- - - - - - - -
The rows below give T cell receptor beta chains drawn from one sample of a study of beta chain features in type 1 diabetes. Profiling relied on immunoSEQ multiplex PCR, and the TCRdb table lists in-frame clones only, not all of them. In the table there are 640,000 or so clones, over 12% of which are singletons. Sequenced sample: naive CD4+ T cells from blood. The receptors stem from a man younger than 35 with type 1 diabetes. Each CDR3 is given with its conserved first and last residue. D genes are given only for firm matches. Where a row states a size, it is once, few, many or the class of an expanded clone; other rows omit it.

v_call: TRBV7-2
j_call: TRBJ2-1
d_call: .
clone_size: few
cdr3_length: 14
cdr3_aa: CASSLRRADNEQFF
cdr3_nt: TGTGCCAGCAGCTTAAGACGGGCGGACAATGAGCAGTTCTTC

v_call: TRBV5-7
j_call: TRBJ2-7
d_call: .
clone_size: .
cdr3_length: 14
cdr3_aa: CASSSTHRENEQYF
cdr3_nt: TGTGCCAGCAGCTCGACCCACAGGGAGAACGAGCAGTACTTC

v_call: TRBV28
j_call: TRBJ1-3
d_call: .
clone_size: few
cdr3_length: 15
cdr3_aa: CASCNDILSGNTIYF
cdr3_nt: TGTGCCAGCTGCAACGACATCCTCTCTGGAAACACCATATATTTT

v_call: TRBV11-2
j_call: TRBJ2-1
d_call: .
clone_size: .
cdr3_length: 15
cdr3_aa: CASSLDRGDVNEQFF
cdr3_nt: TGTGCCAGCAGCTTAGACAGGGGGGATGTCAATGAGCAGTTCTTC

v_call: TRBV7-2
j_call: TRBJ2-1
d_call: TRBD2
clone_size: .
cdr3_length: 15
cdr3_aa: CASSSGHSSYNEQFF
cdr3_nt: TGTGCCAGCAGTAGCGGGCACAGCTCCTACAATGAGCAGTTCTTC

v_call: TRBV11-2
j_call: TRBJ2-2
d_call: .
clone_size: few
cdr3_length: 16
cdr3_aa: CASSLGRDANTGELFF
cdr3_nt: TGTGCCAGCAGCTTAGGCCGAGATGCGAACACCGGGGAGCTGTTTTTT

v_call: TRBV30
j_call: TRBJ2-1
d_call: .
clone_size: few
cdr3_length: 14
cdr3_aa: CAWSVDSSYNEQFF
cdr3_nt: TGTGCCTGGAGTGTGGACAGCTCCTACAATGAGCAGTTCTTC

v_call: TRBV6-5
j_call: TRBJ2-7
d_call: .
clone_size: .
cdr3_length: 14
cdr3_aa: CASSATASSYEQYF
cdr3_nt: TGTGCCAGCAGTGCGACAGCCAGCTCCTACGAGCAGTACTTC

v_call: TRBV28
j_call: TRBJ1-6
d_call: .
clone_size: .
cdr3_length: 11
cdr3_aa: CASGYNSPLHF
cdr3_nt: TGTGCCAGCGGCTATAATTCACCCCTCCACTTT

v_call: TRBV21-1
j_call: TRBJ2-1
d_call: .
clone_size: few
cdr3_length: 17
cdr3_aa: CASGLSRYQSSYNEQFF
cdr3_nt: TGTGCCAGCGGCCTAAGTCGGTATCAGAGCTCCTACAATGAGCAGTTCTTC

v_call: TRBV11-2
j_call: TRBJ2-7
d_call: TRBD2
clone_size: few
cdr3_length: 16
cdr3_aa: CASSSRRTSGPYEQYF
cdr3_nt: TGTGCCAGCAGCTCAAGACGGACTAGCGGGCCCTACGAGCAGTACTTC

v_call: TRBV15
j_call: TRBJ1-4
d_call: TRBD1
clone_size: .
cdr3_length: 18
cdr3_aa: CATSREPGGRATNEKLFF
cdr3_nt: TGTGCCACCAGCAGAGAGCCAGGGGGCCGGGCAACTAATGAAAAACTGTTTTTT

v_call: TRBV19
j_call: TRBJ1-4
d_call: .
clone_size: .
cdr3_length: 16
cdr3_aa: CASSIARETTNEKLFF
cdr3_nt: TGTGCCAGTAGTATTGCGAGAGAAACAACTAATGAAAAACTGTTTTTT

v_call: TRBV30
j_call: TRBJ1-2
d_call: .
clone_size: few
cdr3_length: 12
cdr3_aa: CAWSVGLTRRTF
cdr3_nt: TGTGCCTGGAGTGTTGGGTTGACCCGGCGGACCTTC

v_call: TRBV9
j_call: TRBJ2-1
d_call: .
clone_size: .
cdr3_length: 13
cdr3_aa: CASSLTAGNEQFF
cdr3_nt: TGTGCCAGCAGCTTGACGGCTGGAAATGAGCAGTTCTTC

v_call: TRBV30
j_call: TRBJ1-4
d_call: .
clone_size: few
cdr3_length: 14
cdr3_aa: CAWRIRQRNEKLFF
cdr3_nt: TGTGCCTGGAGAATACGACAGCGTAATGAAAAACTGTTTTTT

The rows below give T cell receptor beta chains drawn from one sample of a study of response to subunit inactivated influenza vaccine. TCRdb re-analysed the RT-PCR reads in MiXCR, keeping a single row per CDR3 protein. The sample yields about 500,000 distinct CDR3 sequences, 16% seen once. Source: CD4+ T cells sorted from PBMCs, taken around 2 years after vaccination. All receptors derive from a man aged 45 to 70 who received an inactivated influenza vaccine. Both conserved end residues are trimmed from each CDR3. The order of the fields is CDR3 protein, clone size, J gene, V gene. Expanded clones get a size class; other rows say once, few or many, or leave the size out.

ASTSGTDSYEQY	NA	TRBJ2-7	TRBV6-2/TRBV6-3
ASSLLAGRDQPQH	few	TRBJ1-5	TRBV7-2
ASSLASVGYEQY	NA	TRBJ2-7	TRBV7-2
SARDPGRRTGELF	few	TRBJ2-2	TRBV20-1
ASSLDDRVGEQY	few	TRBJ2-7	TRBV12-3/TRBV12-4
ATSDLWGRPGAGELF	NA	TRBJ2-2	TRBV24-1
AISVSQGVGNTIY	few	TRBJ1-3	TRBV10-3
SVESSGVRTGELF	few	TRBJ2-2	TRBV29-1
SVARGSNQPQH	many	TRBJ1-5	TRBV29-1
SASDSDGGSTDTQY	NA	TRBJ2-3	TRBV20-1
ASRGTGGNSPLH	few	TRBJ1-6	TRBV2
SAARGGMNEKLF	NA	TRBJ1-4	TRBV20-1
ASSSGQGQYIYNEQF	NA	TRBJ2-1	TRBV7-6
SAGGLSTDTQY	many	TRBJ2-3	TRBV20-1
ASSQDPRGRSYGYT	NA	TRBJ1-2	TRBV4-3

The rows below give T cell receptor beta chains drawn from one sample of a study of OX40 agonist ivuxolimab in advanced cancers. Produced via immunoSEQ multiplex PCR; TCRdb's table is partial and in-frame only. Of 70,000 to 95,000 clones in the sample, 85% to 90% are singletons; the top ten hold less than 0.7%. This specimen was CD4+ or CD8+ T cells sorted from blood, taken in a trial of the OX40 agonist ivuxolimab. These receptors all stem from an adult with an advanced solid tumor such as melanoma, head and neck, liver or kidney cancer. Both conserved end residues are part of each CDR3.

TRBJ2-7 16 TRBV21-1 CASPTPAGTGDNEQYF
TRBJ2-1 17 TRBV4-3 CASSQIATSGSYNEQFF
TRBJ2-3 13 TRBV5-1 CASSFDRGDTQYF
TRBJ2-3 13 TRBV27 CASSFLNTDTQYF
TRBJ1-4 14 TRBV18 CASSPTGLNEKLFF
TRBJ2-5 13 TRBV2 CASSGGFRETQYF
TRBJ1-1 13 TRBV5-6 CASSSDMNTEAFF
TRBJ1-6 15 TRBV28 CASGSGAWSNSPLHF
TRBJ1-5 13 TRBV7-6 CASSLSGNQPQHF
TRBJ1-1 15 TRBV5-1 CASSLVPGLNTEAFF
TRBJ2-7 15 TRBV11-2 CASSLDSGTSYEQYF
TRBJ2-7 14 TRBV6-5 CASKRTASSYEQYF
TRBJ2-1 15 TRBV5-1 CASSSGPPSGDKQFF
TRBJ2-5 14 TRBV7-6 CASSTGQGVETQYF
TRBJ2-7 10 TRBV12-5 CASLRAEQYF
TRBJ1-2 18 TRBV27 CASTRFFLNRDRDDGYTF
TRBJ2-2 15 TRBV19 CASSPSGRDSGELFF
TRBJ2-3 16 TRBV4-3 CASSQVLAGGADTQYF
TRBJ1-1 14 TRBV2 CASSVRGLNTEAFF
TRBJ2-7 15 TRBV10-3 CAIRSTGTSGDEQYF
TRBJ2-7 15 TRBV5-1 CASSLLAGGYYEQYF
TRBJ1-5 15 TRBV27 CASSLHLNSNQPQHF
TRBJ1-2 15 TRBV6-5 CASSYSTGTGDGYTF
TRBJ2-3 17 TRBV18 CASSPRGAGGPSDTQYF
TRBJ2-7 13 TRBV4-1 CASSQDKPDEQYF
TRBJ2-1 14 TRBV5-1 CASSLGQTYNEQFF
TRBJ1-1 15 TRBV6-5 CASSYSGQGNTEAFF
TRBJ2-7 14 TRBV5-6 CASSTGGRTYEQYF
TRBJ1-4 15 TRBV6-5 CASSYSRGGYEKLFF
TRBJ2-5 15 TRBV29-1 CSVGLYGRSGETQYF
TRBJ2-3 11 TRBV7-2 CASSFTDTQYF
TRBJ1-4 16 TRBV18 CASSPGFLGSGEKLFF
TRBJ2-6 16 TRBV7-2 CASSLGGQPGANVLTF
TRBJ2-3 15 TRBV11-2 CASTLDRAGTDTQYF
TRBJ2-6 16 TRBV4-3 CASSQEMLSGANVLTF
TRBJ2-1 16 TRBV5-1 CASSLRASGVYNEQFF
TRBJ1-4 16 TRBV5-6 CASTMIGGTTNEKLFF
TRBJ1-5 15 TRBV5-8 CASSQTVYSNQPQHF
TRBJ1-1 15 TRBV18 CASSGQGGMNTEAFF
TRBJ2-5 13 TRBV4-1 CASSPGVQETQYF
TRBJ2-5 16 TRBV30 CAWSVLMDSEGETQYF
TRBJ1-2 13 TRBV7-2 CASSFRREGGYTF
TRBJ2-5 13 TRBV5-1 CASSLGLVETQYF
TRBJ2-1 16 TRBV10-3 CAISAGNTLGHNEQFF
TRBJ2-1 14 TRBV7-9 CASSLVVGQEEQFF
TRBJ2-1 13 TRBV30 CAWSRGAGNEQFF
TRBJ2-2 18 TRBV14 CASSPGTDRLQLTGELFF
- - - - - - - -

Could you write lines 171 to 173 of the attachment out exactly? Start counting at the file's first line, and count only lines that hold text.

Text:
TRBJ2-5 16 TRBV30 CAWSVLMDSEGETQYF
TRBJ1-2 13 TRBV7-2 CASSFRREGGYTF
TRBJ2-5 13 TRBV5-1 CASSLGLVETQYF